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Blackbirds

Posted by Nick Sharps On Friday, October 26, 2012

For a guy who scoffs at the urban fantasy genre I sure have been reading a lot of it lately. Doyce Testerman's HIDDEN THINGS for instance. Now I have to add Chuck Wendig to the list of authors that I need to keep an eye on. BLACKBIRDS is a dark, profane, blistering read that takes an unromantic premise and makes it even more coarse and filthy than you'd suspect possible.

Miriam Black surrounds herself with death. Should her skin make contact with your own she will get a psychic vision detailing your exact time and manner of death. For years she fought to save lives but there is no stopping fate and now she subsists as a vulture, surviving off the remnants of those who pass away. That is, until she meets a truck driver and sees his demise, a horrible murder. But before his death he calls out a name, her name. Now Miriam will try anything in her power to circumvent the natural order.

Sounds pretty morbid to begin with doesn't it? You don't even know the half of it. BLACKBIRDS is like that series of American horror-thriller films, Final Destination...had Final Destination been directed by Quentin Tarantino. Wendig does not flinch away from smearing BLACKBIRDS with handfuls of grime. The attitude is very grindhouse: sex, violence, and bizarre subject matter. Oddly enough BLACKBIRDS never struck me as gratuitous. Wendig paints an intimidating picture, smeared with blood and other bodily fluids, but under the veneer is a very human story.

Miriam Black is the embodiment of everything I want in a good female protagonist and a good anti-hero. I'm more critical of these two archetypes than any other. Miriam loves to hear herself talk. She loves to lie. She likes bad news. She curses like a sailor. She is a tramp and a scavenger. She is damaged, spoiled, cast-off goods. And still, past her razor-wire tongue and paint-thinner sarcasm there is a real person. Miriam is immediately likable. Her caustic demeanor is softened by her hilarious intellect. She has a tragic history that explains her gutter trash behavior and gloomy outlook on life. Here is a person, neither bad nor good, who has done bad and tried to do good. This is a character that has found that fate gets what fate wants and there is no denying the inevitable. Miriam is at once sad and broken, angry and strong beyond measure. She is a survivor.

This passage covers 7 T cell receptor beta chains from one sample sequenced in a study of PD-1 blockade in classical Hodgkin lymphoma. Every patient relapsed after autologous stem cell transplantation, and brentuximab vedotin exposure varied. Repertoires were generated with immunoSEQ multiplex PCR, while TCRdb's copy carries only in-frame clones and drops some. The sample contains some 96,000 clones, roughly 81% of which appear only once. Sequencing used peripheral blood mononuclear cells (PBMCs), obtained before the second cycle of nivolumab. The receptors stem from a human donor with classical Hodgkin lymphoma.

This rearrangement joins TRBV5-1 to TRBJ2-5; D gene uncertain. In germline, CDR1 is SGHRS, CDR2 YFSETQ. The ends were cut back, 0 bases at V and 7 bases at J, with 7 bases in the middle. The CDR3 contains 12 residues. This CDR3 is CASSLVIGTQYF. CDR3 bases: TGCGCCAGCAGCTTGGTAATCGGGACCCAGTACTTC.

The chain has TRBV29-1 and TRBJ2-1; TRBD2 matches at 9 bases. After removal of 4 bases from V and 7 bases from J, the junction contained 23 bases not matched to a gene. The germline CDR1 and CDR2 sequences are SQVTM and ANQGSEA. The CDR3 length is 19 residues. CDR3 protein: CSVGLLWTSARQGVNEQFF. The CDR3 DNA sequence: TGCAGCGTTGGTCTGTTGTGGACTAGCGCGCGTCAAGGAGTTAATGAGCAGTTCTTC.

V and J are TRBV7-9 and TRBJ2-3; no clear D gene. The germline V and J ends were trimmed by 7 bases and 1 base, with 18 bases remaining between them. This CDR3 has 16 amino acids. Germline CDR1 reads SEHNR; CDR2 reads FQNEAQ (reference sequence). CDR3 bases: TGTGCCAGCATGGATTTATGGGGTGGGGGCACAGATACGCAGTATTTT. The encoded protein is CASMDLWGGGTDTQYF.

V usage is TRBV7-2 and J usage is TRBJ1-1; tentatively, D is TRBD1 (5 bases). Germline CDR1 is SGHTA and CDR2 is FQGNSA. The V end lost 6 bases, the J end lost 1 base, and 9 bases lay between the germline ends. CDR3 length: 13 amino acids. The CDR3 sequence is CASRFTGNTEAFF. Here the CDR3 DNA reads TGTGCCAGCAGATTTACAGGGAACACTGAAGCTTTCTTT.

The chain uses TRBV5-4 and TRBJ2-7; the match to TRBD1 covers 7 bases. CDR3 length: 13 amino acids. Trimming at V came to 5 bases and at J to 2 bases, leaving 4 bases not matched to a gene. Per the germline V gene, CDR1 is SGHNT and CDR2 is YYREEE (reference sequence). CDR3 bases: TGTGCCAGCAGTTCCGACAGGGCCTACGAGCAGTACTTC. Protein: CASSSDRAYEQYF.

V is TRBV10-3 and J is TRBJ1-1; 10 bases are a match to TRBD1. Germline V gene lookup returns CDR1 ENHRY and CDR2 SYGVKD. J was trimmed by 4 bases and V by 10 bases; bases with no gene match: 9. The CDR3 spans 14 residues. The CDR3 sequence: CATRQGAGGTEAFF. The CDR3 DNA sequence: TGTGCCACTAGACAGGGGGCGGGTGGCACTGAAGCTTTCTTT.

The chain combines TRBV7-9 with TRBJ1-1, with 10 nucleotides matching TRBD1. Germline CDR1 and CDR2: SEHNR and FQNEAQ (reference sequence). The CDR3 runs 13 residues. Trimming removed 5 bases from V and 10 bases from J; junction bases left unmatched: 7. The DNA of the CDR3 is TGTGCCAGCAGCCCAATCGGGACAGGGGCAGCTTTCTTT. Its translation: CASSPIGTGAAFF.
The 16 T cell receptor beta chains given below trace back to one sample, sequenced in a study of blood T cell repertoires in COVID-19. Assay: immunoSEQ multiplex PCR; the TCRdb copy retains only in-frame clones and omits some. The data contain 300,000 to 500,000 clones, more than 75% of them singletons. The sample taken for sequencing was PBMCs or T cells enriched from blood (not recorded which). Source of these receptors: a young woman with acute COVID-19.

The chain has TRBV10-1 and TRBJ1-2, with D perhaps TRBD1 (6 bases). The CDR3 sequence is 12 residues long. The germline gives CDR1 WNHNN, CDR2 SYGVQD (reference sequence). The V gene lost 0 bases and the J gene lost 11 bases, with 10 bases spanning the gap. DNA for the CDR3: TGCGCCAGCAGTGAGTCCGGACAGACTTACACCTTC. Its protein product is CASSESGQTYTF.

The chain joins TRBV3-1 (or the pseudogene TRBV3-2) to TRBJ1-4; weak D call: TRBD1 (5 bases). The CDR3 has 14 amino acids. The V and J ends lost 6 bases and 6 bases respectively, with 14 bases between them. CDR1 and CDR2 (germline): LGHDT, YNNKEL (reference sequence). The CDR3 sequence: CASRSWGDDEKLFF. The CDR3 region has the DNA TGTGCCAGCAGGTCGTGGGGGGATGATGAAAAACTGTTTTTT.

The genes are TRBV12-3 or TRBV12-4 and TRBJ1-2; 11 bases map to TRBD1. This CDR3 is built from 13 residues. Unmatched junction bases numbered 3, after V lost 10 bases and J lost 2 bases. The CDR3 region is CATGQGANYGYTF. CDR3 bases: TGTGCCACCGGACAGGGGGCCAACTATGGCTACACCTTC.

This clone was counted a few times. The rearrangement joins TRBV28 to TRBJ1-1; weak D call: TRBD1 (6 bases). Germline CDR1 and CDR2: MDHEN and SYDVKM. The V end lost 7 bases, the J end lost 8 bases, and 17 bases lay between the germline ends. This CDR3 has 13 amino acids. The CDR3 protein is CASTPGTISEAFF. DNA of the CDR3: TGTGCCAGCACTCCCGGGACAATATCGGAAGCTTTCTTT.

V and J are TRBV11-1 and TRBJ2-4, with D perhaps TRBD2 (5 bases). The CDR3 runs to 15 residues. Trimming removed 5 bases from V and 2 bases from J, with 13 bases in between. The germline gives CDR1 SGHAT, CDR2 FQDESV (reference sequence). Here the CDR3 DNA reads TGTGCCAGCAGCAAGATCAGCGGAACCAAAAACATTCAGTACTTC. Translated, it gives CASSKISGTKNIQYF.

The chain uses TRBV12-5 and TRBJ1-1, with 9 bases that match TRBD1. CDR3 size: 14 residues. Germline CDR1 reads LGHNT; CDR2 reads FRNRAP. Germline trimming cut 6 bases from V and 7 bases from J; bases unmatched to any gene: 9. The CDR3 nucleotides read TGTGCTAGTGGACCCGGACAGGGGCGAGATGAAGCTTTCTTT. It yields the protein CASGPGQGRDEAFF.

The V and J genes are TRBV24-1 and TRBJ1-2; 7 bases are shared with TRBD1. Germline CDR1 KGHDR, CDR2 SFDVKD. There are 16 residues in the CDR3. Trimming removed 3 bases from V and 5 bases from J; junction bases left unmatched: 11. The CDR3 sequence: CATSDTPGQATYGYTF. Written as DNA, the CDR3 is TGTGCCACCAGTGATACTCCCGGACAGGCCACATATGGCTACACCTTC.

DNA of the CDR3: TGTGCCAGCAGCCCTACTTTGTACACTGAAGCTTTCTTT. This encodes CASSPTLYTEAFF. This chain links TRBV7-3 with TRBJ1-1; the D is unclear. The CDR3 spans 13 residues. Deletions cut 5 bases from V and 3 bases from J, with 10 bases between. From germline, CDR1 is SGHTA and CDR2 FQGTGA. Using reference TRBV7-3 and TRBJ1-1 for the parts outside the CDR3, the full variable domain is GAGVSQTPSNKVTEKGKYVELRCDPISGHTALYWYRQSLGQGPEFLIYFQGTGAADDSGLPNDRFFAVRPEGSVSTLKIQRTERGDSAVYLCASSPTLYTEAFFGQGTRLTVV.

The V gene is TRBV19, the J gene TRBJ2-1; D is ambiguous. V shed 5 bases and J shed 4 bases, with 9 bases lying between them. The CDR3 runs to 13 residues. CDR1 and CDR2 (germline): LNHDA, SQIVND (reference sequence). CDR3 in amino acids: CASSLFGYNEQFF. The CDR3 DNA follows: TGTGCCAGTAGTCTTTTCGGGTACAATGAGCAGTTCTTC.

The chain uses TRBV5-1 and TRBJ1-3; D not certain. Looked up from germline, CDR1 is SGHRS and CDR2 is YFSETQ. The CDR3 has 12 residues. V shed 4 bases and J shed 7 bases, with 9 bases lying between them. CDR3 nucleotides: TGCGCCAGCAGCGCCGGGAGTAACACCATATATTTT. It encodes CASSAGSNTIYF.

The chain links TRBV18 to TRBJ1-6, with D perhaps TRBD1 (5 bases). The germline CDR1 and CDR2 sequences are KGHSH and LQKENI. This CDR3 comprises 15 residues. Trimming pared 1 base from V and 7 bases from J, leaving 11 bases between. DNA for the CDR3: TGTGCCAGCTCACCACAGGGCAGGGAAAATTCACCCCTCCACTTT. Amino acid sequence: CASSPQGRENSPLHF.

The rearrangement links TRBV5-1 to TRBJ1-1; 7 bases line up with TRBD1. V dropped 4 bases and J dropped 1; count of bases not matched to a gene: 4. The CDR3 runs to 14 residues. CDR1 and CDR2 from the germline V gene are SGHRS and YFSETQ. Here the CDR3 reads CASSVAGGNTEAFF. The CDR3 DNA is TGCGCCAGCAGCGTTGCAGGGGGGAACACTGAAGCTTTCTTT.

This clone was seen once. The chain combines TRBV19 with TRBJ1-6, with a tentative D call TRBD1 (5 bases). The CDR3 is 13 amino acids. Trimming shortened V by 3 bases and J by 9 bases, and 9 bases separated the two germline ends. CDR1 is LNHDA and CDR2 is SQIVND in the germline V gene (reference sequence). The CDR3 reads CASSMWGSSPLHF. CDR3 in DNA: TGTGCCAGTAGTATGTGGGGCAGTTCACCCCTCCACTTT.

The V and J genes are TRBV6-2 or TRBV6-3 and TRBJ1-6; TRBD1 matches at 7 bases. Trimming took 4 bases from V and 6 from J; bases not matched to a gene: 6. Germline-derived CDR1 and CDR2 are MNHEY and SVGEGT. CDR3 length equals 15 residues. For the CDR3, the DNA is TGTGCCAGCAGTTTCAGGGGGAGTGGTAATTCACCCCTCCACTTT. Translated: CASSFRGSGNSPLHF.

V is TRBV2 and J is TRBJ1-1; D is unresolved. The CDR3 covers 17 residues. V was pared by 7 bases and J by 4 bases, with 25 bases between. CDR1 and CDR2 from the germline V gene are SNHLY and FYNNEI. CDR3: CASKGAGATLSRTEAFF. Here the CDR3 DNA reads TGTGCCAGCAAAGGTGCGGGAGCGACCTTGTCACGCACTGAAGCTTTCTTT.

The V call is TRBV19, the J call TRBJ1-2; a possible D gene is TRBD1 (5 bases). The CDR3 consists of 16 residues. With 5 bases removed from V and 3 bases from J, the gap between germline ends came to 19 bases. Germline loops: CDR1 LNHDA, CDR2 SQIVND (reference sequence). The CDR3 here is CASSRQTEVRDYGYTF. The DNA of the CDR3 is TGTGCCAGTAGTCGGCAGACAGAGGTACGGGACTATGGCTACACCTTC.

With such a compelling protagonist it wouldn't have been hard for the supporting cast to be outshone but they manage to hold their own. Ashley Gaynes is probably the strongest of the support. Like Miriam he falls into that grey area between good and bad. Louis is agreeable, sweet, sad, and damaged. He is the most decent of the characters though he could use a bit more detail. The villains could also use more detail but they are still well written.

BLACKBIRDS may be as gruesome as Final Destination but has much more soul. Final Destination is all about the glorification of death for the purpose of fascination and entertainment. In BLACKBIRDS death is dangerous. It is threatening and frightening and mysterious. As I mentioned earlier, despite copious amounts of violence the story never struck me as gratuitous. Everything served to further the plot or the theme of the novel.

What sets BLACKBIRDS apart from much of the urban fantasy genre is that the character is the focus of the novel. Yes, Miriam has the curse of death sight but the supernatural elements are sparse and don't smother the very real human story. I have a copy of the sequel, MOCKINGBIRD, which I intend to begin reading very soon. If you like your fiction reeking of stale whiskey and cigarettes, sporting black eyes, bleeding from nicks and scrapes, sticky with grease and sweat and other fluids best not to mention, with Death peering over the shoulder, then this is the book for you.

Recommended Age: 18+
Language: This probably features the most profanity of any book I've read all year.
Violence: Brawls, torture, and death. It is descriptive and gory. Not for the feint of heart.
Sex: Sexual acts and sexual conversations, also not for the feint of heart.

Want it? Get it here.

1 Comment

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